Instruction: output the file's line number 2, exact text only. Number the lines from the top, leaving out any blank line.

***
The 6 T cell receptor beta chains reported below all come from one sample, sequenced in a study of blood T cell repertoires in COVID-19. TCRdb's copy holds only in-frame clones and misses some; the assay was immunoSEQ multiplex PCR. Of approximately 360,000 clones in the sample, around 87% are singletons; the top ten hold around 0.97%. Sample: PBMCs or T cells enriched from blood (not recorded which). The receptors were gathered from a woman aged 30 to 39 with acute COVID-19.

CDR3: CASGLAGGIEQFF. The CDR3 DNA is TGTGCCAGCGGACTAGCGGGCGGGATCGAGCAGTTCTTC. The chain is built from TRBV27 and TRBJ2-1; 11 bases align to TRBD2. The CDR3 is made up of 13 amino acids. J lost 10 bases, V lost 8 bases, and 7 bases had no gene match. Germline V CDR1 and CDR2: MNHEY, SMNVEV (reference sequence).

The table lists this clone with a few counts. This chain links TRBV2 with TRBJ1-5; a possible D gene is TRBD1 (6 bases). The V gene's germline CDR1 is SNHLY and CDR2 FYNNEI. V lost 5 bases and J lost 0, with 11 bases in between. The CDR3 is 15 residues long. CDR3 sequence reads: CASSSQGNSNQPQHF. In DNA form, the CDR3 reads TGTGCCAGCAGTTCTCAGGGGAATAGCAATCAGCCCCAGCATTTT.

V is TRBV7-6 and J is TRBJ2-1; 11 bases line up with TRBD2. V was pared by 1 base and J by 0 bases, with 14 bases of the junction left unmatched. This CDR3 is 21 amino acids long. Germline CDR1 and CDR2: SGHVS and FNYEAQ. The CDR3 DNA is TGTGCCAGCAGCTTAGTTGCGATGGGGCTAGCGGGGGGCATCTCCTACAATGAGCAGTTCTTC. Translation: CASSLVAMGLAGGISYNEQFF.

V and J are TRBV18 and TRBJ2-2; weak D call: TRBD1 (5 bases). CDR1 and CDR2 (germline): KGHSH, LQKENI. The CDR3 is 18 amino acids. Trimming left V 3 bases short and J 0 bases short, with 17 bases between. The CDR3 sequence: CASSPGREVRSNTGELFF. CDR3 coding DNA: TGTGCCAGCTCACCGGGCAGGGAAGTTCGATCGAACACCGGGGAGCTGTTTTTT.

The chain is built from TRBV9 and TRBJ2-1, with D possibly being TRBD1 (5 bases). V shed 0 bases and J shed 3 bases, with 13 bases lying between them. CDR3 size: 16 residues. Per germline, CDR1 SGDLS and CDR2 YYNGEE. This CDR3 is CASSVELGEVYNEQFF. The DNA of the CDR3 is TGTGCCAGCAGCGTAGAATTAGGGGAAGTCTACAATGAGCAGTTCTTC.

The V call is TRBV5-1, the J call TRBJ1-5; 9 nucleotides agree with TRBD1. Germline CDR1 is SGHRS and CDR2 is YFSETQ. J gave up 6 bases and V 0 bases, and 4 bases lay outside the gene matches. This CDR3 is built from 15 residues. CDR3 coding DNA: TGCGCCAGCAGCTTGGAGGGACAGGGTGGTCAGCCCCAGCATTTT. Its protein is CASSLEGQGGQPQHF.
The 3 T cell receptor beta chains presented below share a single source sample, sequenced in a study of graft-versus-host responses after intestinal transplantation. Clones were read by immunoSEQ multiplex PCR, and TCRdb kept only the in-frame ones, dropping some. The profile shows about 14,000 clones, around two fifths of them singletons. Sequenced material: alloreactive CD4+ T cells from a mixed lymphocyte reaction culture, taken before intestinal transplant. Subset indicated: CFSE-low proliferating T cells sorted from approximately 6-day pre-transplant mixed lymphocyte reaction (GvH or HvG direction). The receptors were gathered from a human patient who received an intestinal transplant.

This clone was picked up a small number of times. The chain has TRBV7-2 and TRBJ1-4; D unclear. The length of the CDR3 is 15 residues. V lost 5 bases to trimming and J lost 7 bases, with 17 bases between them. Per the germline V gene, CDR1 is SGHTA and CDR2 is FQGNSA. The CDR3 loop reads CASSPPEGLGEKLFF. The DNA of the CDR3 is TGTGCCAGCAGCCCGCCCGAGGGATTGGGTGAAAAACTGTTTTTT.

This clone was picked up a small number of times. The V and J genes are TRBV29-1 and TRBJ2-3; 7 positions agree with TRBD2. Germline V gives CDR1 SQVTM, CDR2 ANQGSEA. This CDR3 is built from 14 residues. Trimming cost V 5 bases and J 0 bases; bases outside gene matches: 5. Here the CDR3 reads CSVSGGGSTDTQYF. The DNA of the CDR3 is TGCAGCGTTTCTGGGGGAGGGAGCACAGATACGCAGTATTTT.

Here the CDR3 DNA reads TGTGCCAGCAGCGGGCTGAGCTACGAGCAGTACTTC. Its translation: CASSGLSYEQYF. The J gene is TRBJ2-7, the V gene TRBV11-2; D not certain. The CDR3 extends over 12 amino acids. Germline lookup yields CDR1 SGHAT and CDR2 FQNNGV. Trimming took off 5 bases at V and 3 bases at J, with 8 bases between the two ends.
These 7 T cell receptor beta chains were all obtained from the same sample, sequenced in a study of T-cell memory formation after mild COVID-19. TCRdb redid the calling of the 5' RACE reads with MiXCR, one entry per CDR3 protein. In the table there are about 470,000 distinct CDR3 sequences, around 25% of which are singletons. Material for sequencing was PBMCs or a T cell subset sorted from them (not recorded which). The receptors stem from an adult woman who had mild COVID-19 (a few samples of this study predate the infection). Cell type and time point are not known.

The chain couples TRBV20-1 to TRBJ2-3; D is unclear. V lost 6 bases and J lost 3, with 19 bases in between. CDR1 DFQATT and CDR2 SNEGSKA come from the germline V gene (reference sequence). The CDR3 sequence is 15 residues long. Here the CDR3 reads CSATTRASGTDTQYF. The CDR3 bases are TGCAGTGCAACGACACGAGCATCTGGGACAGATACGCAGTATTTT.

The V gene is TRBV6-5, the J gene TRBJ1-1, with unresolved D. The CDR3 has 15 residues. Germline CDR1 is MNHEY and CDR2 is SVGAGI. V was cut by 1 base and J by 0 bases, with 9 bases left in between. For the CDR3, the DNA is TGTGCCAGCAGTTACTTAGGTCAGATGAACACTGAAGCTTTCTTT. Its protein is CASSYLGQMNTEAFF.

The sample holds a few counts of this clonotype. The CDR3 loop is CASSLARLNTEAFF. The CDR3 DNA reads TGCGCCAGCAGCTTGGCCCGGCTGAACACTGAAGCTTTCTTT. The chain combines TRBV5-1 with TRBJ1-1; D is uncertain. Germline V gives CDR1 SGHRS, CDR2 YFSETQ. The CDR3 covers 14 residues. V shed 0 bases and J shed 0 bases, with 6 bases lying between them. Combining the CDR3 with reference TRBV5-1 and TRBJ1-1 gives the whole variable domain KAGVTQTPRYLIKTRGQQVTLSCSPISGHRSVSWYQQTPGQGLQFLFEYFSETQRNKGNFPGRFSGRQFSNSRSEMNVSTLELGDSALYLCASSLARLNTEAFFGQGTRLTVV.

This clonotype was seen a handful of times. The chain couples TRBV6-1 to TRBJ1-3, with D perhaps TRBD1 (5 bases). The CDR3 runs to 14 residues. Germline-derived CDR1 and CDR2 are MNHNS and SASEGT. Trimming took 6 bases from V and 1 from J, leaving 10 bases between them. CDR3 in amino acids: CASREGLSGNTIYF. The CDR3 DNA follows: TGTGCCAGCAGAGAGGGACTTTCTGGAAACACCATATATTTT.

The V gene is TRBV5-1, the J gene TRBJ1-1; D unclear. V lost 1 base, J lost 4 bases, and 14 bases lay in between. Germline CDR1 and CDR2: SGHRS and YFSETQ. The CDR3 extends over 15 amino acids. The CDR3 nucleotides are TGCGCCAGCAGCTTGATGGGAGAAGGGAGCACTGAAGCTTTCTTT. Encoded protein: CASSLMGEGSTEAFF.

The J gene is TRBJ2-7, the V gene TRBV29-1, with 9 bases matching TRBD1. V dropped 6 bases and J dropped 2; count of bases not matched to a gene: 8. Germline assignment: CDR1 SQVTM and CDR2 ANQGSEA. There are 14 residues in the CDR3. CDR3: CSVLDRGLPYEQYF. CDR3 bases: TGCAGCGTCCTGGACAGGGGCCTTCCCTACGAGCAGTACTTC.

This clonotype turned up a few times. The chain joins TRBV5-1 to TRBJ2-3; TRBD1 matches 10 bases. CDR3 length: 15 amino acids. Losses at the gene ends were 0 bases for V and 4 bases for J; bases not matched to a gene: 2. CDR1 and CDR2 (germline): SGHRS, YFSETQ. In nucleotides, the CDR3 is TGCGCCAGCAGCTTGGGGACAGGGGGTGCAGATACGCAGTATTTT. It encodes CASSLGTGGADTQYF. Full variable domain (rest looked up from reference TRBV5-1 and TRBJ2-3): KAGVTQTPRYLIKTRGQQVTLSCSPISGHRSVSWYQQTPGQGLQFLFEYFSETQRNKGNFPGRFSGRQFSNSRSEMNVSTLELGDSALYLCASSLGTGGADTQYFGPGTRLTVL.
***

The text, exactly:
CDR3: CASGLAGGIEQFF. The CDR3 DNA is TGTGCCAGCGGACTAGCGGGCGGGATCGAGCAGTTCTTC. The chain is built from TRBV27 and TRBJ2-1; 11 bases align to TRBD2. The CDR3 is made up of 13 amino acids. J lost 10 bases, V lost 8 bases, and 7 bases had no gene match. Germline V CDR1 and CDR2: MNHEY, SMNVEV (reference sequence).